Computers and artificial intelligence have come along at an exponential rate over the past few decades, from being regarded as oversized adding machines to the point where they have played integral roles in some legitimately creative endeavours.
Football Federation Australia (FFA) “stopped talking only football” as it pushed out a non-traditional digital marketing campaign that aimed to make real connections with desired fans - particularly kids and young males - to support the Hyundai A-League.
In 2016, the club faced a challenge, according to Rob Squillacioti, head of marketing, digital and fan engagement, who told ad:tech 2017 attendees that although football has a high participation, less than half of kids under 15 who play support a team.
Around 2.18 million Australians participate in grassroots football; however, research shows that more than half of kids aged 15 years and under don’t support a Hyundai A-League team.
That unsettling realisation led to the birth of the FFA campaign, ‘You Gotta Have a Team,’ hatched in concert with BMF.
Squillacioti said the sole objective was to motivate the millions of Australians who play football to get on board, show their colours and pick a Hyundai A-League team, because ultimately ‘You’ve Gotta Have a Team’.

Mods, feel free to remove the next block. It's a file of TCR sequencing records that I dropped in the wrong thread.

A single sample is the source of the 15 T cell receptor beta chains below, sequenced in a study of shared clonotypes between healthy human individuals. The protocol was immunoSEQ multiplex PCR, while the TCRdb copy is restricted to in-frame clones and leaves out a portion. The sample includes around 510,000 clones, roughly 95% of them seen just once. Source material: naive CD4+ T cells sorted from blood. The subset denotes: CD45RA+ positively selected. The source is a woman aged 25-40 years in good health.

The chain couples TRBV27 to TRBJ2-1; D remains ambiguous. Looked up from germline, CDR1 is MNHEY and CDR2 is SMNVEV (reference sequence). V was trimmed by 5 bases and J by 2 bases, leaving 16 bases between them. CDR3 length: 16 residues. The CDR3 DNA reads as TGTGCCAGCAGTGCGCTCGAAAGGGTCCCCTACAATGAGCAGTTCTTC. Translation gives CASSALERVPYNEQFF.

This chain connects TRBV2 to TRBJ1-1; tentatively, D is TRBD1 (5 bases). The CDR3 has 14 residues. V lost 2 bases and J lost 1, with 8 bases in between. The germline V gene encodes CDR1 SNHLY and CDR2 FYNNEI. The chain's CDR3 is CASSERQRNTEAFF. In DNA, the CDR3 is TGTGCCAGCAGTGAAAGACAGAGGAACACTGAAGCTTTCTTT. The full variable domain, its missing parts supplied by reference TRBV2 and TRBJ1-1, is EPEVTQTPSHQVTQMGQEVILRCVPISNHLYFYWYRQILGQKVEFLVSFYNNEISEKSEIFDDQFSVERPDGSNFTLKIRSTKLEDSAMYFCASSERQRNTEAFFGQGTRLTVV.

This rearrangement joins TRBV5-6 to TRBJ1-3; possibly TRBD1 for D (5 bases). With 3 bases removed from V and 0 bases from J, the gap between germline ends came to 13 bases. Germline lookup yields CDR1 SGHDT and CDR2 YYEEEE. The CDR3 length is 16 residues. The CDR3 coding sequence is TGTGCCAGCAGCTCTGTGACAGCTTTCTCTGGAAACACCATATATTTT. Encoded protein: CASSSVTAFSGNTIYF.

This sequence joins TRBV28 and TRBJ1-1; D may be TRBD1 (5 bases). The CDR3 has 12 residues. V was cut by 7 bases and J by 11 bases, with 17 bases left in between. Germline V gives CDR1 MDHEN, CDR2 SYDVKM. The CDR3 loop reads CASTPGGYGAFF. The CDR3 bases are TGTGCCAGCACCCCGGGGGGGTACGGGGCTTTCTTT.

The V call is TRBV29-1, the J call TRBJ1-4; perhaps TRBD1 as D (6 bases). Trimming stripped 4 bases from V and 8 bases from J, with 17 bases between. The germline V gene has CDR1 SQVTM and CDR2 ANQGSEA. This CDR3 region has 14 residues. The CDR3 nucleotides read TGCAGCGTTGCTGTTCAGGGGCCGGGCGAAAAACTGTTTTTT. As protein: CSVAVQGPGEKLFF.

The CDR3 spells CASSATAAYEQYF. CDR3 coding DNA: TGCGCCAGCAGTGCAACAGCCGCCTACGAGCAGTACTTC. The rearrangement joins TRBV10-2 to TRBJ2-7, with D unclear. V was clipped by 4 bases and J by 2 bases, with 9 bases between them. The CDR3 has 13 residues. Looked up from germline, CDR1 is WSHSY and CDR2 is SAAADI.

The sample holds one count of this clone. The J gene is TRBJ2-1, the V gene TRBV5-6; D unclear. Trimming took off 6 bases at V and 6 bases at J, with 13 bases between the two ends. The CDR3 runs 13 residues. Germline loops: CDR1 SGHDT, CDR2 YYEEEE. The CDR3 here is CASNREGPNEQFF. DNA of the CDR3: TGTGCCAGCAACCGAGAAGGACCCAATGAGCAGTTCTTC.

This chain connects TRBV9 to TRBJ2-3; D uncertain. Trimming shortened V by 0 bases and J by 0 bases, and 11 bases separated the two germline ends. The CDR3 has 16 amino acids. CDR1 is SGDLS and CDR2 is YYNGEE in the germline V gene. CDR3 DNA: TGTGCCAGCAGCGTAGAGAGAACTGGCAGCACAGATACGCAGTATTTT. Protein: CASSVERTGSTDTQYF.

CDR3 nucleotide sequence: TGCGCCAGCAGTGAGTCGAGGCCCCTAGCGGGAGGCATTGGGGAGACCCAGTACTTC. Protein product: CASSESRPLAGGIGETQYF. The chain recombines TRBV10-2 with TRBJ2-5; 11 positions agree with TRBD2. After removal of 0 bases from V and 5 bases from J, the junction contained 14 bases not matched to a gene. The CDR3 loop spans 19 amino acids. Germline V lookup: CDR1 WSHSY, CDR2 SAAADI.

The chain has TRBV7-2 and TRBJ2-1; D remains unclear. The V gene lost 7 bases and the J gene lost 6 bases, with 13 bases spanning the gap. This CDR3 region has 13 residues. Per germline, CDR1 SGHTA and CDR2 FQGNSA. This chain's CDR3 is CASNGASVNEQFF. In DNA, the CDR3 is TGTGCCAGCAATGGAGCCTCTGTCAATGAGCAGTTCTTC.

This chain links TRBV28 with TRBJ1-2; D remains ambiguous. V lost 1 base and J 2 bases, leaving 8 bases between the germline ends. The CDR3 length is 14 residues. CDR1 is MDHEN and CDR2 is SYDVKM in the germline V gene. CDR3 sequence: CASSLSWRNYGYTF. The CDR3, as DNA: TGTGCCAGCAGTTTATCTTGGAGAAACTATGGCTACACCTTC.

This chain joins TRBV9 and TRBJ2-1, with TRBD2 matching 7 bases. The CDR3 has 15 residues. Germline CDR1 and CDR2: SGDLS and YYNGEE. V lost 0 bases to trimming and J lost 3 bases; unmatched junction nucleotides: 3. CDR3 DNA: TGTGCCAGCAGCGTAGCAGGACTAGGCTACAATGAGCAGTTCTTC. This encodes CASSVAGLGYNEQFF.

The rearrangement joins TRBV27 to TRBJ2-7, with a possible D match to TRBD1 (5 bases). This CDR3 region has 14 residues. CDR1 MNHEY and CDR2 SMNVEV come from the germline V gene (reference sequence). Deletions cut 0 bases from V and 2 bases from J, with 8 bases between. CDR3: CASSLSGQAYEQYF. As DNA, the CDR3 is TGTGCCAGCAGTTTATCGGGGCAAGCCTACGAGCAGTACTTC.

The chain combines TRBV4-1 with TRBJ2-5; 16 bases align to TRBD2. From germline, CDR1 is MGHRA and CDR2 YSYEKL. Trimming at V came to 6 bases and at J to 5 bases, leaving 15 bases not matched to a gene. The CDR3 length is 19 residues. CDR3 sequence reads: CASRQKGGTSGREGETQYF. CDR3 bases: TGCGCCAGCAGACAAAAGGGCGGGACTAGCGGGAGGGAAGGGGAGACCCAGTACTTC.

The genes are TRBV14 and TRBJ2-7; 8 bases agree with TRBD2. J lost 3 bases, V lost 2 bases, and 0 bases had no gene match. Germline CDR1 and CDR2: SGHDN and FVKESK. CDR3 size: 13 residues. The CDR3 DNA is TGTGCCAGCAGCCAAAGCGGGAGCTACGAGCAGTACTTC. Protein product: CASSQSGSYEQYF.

“Our very simple challenge we posed to the team was, ‘how do you get kids to wear more A-League jerseys?’” Squillacioti said. “How do we fuel their fire? How do we fuel the passion for the game because they are playing it, and bring them closer to our clubs.”
To do this, the club captured attention by focusing on storytelling and its unusual hero, Yoshi, a 10-year-old football-crazy kid who got up and personal with every Hyundai A-League team, then told the story through digital channels to help everyone make a choice of team to support.
With today’s audiences much wiser and more tech-savvy, brands need to provide deeper connections, Squillacioti said. “We all need to capture the attention of our audiences and be a lot smarter in how we do things,” he said, explaining the organisation has a four-year vision to grow fan connection.